+ Montana state Rep. Zooey Zephyr (D), a transgender woman, was banned from the House floor in a 68-32 vote on Wednesday, April 26 after she hosted a rally at the Capitol on Monday. Republicans had previously disabled her microphone and silenced her by other means due to her remarks that legislators championing bans on gender-affirming care for minors would have “blood on your hands.”

“If you disallow the use of the medical care that is accepted by every major medical association, if you disallow that care and don’t allow people to have access to that, the only therapy left is either, A, meaningless or, B, conversion therapy, which is torture,” Zephyr told Democracy Now. “If you are forcing a trans child to go through puberty when they are trans, that is tantamount to torture. And this body should be ashamed.”

How We’re Doing

+ A study of patients delivering babies in Pennsylvania found that Black patients were significantly more likely than their white counterparts to be tested for drugs by hospital systems, despite being less likely to test positive. The study included nearly 38,000 patient records between March 2018 and June 2021. Even among patients who reported substance use within the past year, Black patients were eight percent more likely to be tested, but 8.7 percent less likely to test positive.

“Any given clinician may not be thinking about bias, but when you look at these kinds of data, you can see there is no other explanation,” University of Pittsburgh associate professor and report author Marian Jarlenski said.

+ Pew Research Center reported that among heterosexual marriages, the number of egalitarian relationships and relationships where women make the majority of income has increased. Between 1972 and 2022, egalitarian marriages increased by 18 percent, and there are 11 percent more marriages with women breadwinners.

However, even amongst egalitarian marriages, men spend more hours on paid work and leisure, while women take on the majority of housework and caregiving.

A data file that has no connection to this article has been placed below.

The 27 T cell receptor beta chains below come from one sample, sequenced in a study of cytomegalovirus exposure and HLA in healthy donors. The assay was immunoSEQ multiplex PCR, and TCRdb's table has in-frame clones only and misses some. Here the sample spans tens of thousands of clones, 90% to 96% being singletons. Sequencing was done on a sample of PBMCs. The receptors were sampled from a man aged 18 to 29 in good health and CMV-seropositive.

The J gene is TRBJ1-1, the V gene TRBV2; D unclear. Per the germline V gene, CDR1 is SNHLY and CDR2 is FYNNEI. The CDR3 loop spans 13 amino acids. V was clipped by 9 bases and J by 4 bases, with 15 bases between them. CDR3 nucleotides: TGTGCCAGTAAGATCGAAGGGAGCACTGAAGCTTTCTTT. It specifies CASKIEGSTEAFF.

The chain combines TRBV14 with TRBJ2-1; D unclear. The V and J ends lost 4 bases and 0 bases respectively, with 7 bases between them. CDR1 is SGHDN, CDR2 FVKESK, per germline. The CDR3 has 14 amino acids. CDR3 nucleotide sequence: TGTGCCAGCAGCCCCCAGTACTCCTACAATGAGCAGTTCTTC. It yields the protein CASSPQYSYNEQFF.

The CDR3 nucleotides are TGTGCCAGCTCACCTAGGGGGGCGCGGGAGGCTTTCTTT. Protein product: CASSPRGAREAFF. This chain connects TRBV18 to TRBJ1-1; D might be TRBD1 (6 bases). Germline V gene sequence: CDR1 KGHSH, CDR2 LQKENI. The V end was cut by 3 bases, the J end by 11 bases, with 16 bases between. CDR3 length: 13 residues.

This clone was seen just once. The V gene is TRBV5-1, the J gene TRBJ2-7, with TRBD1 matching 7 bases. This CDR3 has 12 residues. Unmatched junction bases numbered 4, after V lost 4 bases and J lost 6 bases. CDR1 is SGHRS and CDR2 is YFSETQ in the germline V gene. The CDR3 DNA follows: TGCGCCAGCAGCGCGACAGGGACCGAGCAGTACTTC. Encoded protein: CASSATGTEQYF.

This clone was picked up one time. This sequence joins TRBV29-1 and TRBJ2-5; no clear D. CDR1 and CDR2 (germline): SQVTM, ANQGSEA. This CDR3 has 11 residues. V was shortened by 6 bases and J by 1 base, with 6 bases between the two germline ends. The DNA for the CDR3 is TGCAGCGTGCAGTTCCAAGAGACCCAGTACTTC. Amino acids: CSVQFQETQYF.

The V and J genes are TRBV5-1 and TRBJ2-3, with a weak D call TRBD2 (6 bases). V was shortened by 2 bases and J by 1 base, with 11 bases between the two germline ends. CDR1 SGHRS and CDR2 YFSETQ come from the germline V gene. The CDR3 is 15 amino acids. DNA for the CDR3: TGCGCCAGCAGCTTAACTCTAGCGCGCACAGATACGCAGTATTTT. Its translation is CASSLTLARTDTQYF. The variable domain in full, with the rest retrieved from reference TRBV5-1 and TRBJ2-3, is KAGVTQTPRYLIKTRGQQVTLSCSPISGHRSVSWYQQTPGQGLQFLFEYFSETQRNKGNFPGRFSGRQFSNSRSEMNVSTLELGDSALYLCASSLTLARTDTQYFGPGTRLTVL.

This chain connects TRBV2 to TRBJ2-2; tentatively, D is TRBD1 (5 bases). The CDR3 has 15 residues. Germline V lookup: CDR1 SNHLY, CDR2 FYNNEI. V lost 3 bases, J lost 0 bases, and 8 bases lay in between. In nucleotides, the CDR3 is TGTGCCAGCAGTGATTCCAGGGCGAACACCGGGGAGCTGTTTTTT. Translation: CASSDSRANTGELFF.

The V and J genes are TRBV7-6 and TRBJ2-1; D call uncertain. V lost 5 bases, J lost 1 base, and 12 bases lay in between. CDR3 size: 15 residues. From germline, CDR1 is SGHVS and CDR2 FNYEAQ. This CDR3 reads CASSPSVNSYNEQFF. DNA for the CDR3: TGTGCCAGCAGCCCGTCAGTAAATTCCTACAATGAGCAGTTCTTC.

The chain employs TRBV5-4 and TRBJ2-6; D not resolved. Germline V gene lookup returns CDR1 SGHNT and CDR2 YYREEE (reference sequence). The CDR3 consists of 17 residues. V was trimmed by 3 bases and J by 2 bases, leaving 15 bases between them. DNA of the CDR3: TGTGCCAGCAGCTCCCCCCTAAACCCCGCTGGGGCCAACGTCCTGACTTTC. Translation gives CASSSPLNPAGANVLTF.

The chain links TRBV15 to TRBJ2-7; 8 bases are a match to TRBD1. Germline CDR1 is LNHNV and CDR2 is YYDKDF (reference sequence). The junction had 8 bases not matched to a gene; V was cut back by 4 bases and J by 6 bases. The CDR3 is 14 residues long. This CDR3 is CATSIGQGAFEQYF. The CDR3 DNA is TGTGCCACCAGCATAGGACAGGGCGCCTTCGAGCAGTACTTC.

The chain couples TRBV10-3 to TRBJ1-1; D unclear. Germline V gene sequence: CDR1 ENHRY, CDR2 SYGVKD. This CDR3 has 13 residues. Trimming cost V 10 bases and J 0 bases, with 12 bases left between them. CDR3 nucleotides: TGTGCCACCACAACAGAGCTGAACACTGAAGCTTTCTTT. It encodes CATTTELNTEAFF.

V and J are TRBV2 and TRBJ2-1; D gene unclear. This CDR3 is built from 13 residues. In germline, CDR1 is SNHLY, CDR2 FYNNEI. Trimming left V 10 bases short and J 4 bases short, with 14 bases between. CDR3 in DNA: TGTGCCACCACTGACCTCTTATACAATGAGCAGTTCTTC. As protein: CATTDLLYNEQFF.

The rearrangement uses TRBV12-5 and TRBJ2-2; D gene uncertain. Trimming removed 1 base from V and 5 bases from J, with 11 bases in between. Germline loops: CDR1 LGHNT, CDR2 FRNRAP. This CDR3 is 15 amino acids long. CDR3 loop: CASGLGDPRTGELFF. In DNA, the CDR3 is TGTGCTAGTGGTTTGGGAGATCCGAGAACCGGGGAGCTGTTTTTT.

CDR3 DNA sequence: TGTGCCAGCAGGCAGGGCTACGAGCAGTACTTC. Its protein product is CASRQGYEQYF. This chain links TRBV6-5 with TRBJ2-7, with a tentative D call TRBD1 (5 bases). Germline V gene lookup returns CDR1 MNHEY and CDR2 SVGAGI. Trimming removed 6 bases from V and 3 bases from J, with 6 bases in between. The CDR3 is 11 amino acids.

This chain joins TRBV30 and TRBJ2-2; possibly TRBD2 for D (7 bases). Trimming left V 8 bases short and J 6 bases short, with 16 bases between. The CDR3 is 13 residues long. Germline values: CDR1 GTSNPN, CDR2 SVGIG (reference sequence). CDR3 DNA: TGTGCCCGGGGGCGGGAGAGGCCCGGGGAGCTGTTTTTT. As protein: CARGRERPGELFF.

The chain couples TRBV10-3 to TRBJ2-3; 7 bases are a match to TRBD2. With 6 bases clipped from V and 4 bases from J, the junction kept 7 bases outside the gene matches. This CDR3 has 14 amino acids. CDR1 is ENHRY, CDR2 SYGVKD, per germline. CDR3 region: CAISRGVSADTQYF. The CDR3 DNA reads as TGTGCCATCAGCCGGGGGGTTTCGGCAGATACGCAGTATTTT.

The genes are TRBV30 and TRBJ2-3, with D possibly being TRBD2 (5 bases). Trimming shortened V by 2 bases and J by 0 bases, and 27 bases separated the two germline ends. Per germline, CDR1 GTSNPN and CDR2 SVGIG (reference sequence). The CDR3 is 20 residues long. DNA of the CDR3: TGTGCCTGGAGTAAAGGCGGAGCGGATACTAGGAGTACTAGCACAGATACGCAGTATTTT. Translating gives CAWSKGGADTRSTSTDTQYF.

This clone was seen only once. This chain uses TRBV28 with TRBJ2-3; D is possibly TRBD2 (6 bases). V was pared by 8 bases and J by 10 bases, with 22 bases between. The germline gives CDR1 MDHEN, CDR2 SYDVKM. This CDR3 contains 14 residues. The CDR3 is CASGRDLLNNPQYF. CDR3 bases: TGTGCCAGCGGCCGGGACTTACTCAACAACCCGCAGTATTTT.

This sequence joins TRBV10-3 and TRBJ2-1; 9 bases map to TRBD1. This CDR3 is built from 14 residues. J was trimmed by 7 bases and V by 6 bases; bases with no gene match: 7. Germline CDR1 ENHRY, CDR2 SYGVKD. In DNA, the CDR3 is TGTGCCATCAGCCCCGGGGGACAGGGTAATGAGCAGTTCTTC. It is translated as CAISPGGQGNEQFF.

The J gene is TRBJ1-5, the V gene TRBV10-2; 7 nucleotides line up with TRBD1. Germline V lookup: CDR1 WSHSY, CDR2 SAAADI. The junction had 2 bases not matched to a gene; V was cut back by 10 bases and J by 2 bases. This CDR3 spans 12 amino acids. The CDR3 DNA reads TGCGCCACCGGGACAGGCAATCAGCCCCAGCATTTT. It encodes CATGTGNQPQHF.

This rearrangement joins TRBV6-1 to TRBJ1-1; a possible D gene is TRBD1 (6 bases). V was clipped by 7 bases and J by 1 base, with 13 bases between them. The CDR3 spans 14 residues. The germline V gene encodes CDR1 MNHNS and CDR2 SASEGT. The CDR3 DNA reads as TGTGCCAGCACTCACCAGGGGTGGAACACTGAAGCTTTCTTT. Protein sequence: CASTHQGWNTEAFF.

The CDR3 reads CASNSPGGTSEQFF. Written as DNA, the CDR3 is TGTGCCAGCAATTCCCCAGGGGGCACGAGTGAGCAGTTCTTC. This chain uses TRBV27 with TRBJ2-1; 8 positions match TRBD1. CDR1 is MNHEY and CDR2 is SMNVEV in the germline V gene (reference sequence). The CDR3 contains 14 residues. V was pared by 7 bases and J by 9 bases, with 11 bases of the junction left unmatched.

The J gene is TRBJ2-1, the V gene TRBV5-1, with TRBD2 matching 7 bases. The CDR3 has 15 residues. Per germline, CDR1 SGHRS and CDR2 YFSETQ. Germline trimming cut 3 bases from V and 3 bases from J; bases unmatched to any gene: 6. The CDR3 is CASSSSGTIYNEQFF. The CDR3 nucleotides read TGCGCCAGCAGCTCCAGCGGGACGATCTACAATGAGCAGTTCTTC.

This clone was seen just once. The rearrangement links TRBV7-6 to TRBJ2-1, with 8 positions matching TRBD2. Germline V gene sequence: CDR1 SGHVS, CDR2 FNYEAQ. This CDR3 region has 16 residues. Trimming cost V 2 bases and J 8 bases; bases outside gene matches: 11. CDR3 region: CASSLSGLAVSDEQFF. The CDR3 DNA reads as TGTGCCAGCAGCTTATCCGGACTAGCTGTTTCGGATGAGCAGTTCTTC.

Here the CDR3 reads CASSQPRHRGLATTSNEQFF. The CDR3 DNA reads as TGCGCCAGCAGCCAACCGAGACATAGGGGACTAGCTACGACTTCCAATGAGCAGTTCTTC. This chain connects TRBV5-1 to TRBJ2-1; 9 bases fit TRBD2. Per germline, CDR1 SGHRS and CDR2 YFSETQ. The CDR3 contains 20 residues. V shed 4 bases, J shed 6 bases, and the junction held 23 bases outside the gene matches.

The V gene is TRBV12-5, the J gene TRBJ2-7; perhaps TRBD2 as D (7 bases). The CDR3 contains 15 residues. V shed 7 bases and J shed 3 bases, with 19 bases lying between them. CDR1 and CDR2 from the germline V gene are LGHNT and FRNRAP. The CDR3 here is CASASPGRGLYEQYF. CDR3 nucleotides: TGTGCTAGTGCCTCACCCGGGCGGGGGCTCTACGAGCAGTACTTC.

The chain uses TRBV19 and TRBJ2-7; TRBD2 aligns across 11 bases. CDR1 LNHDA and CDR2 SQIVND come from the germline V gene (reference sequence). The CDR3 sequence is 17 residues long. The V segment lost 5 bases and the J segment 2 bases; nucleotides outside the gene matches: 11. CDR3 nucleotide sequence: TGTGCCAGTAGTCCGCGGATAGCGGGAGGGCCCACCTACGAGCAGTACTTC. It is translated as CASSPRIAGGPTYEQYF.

+ Only six women directors made the lineup to compete for the 75th Cannes Film Festival’s Palme d’Or, out of 19 films. This year trumps last year’s record of five women directors, but is still far from gender parity.

Some of the selected films include “La Chimera,” directed by Alice Rohrwacher, and “Club Zero” by Jessica Hausner.

+ In the six months following the Dobbs decision last June, which overturned Roe v. Wade and paved the way for abortion bans across the nation, the U.S. averaged more than 5,000 fewer abortions per month. From July to December, the #WeCount Report estimated 32,260 fewer abortions than would be expected pre-Dobbs.

+ A new poll—one conducted by Fox News—found that 85 percent of respondents think “families with transgender children being targets of political attacks” is a problem, and well over half (57 percent) think it is a major problem.

Up next:

U.S. democracy is at a dangerous inflection point—from the demise of abortion rights, to a lack of pay equity and parental leave, to skyrocketing maternal mortality, and attacks on trans health. Left unchecked, these crises will lead to wider gaps in political participation and representation. For 50 years, Ms. has been forging feminist journalism—reporting, rebelling and truth-telling from the front-lines, championing the Equal Rights Amendment, and centering the stories of those most impacted. With all that’s at stake for equality, we are redoubling our commitment for the next 50 years. In turn, we need your help, Support Ms. today with a donation—any amount that is meaningful to you. For as little as $5 each month, you’ll receive the print magazine along with our e-newsletters, action alerts, and invitations to Ms. Studios events and podcasts. We are grateful for your loyalty and ferocity.


Sophie Dorf-Kamienny is a junior at Tufts University studying sociology and community health. She is a Ms. contributing writer, and was formerly an editorial fellow, research fellow and assistant editor of social media. You can find her on Twitter at @sophie_dk_.